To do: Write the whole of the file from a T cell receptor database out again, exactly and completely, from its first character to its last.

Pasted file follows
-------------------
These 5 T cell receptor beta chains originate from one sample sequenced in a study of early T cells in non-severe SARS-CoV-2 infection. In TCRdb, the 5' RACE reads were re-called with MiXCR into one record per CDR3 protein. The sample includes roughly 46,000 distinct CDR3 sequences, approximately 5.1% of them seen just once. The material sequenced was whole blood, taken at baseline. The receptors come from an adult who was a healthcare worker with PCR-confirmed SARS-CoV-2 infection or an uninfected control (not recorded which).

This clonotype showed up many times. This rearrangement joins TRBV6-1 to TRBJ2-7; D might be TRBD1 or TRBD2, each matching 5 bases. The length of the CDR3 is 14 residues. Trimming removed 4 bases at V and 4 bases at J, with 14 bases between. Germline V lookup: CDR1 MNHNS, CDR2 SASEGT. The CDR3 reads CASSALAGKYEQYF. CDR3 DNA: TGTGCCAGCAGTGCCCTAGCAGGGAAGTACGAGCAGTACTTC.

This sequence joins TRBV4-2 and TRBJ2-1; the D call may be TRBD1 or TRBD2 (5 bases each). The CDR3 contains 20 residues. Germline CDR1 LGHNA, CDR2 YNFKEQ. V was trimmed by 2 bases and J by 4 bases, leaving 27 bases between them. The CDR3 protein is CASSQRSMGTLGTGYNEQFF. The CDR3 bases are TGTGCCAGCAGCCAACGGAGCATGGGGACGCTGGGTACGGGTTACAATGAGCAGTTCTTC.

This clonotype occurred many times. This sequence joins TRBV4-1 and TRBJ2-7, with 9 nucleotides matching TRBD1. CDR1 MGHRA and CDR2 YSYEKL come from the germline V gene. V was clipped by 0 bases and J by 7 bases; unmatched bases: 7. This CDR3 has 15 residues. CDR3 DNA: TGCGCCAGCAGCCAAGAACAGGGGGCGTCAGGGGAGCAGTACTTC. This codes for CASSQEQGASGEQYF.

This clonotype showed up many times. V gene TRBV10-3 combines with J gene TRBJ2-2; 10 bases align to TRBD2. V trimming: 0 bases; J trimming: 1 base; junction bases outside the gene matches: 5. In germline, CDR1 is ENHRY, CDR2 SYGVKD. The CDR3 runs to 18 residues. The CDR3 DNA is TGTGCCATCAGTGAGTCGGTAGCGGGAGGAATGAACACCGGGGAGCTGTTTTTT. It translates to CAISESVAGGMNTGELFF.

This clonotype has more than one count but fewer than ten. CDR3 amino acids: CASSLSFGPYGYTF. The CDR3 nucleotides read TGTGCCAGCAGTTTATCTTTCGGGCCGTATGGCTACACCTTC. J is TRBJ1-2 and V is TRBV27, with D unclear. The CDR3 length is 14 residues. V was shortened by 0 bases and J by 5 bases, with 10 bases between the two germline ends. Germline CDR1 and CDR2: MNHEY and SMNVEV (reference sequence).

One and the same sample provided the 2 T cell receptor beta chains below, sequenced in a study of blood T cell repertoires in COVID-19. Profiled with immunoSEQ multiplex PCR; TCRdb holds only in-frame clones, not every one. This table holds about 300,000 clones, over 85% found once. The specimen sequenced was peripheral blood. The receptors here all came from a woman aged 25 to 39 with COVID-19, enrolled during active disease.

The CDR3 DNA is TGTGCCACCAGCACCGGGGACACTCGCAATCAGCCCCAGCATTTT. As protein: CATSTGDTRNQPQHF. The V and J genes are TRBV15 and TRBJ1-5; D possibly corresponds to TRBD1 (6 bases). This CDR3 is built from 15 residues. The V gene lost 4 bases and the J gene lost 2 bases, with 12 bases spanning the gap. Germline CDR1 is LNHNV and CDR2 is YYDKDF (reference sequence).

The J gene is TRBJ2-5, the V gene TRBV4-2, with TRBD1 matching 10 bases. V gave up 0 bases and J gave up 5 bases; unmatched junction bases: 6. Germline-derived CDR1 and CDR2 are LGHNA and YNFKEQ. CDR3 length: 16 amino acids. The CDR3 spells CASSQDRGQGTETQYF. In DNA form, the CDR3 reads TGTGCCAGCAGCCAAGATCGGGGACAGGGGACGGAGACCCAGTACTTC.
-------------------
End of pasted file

These 5 T cell receptor beta chains originate from one sample sequenced in a study of early T cells in non-severe SARS-CoV-2 infection. In TCRdb, the 5' RACE reads were re-called with MiXCR into one record per CDR3 protein. The sample includes roughly 46,000 distinct CDR3 sequences, approximately 5.1% of them seen just once. The material sequenced was whole blood, taken at baseline. The receptors come from an adult who was a healthcare worker with PCR-confirmed SARS-CoV-2 infection or an uninfected control (not recorded which).

This clonotype showed up many times. This rearrangement joins TRBV6-1 to TRBJ2-7; D might be TRBD1 or TRBD2, each matching 5 bases. The length of the CDR3 is 14 residues. Trimming removed 4 bases at V and 4 bases at J, with 14 bases between. Germline V lookup: CDR1 MNHNS, CDR2 SASEGT. The CDR3 reads CASSALAGKYEQYF. CDR3 DNA: TGTGCCAGCAGTGCCCTAGCAGGGAAGTACGAGCAGTACTTC.

This sequence joins TRBV4-2 and TRBJ2-1; the D call may be TRBD1 or TRBD2 (5 bases each). The CDR3 contains 20 residues. Germline CDR1 LGHNA, CDR2 YNFKEQ. V was trimmed by 2 bases and J by 4 bases, leaving 27 bases between them. The CDR3 protein is CASSQRSMGTLGTGYNEQFF. The CDR3 bases are TGTGCCAGCAGCCAACGGAGCATGGGGACGCTGGGTACGGGTTACAATGAGCAGTTCTTC.

This clonotype occurred many times. This sequence joins TRBV4-1 and TRBJ2-7, with 9 nucleotides matching TRBD1. CDR1 MGHRA and CDR2 YSYEKL come from the germline V gene. V was clipped by 0 bases and J by 7 bases; unmatched bases: 7. This CDR3 has 15 residues. CDR3 DNA: TGCGCCAGCAGCCAAGAACAGGGGGCGTCAGGGGAGCAGTACTTC. This codes for CASSQEQGASGEQYF.

This clonotype showed up many times. V gene TRBV10-3 combines with J gene TRBJ2-2; 10 bases align to TRBD2. V trimming: 0 bases; J trimming: 1 base; junction bases outside the gene matches: 5. In germline, CDR1 is ENHRY, CDR2 SYGVKD. The CDR3 runs to 18 residues. The CDR3 DNA is TGTGCCATCAGTGAGTCGGTAGCGGGAGGAATGAACACCGGGGAGCTGTTTTTT. It translates to CAISESVAGGMNTGELFF.

This clonotype has more than one count but fewer than ten. CDR3 amino acids: CASSLSFGPYGYTF. The CDR3 nucleotides read TGTGCCAGCAGTTTATCTTTCGGGCCGTATGGCTACACCTTC. J is TRBJ1-2 and V is TRBV27, with D unclear. The CDR3 length is 14 residues. V was shortened by 0 bases and J by 5 bases, with 10 bases between the two germline ends. Germline CDR1 and CDR2: MNHEY and SMNVEV (reference sequence).

One and the same sample provided the 2 T cell receptor beta chains below, sequenced in a study of blood T cell repertoires in COVID-19. Profiled with immunoSEQ multiplex PCR; TCRdb holds only in-frame clones, not every one. This table holds about 300,000 clones, over 85% found once. The specimen sequenced was peripheral blood. The receptors here all came from a woman aged 25 to 39 with COVID-19, enrolled during active disease.

The CDR3 DNA is TGTGCCACCAGCACCGGGGACACTCGCAATCAGCCCCAGCATTTT. As protein: CATSTGDTRNQPQHF. The V and J genes are TRBV15 and TRBJ1-5; D possibly corresponds to TRBD1 (6 bases). This CDR3 is built from 15 residues. The V gene lost 4 bases and the J gene lost 2 bases, with 12 bases spanning the gap. Germline CDR1 is LNHNV and CDR2 is YYDKDF (reference sequence).

The J gene is TRBJ2-5, the V gene TRBV4-2, with TRBD1 matching 10 bases. V gave up 0 bases and J gave up 5 bases; unmatched junction bases: 6. Germline-derived CDR1 and CDR2 are LGHNA and YNFKEQ. CDR3 length: 16 amino acids. The CDR3 spells CASSQDRGQGTETQYF. In DNA form, the CDR3 reads TGTGCCAGCAGCCAAGATCGGGGACAGGGGACGGAGACCCAGTACTTC.